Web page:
Los Angeles Ethics Commission Rejects Settlement with Former CBS CEO Leslie Moonves

The Los Angeles City Ethics Commission unanimously rejected a proposed settlement with former CBS Chief Executive Leslie Moonves on Wednesday. Moonves had been accused of interfering with a police investigation into sexual assault allegations against him. The proposed settlement, which included an $11,250 fine, was deemed insufficient by the commission, who believed a stronger penalty was warranted given the “extremely egregious nature of the allegations.”

Moonves, who resigned from CBS in September 2018 amidst a widening sex scandal, has consistently denied harassing or assaulting women. The ethics complaint against him outlined his alleged involvement in burying an LAPD complaint made by a woman accusing him of sexual assault in the 1980s. Former Los Angeles Police Cmdr. Cory Palka, who had a longstanding relationship with Moonves, was accused of working with the executive to ensure the complaint did not gain traction within the Police Department or the L.A. County district attorney’s office.

The rejection of the proposed settlement by the Ethics Commission is considered unusual, as it is typically the final approving body for such agreements. The commissioners believed that the severity of the allegations warranted a stronger penalty. Each count against Moonves carried a maximum penalty of $5,000, totaling $15,000.

In addition to Moonves, the commission also rejected a proposed $2,500 settlement with Ian Metrose, the former senior vice president of talent relations and special events at CBS. Metrose admitted to violating city law by aiding and abetting the disclosure and misuse of confidential information.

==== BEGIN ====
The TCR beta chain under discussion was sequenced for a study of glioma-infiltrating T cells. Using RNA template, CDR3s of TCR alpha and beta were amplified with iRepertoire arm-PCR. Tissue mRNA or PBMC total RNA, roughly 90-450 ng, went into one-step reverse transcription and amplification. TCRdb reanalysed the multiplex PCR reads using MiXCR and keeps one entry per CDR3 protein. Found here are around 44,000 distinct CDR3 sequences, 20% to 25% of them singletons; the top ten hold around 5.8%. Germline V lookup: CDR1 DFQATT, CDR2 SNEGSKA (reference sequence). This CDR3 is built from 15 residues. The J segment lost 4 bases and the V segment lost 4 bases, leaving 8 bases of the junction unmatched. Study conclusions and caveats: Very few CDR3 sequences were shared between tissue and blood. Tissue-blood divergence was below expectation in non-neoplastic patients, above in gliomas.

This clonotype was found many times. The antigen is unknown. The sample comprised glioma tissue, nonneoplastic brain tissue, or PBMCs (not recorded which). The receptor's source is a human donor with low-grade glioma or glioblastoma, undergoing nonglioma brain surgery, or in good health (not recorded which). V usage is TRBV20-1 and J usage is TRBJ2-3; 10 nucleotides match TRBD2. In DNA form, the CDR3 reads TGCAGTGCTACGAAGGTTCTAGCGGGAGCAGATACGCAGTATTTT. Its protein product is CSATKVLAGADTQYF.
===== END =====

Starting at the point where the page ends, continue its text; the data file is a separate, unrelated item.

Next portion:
The cases now remain with the enforcement division at the Ethics Commission, as they seek to increase the penalties for such violations. The current maximum fines, set by the City Charter, have not been updated in decades and are considered inadequate for addressing egregious allegations.

This development adds to the ongoing fallout from the #MeToo movement, which exposed widespread sexual harassment and misconduct in various industries, including the entertainment sector. The rejection of the settlement highlights the city’s commitment to holding individuals accountable for their actions and ensuring that appropriate penalties are imposed.

Author: CrimeDoor

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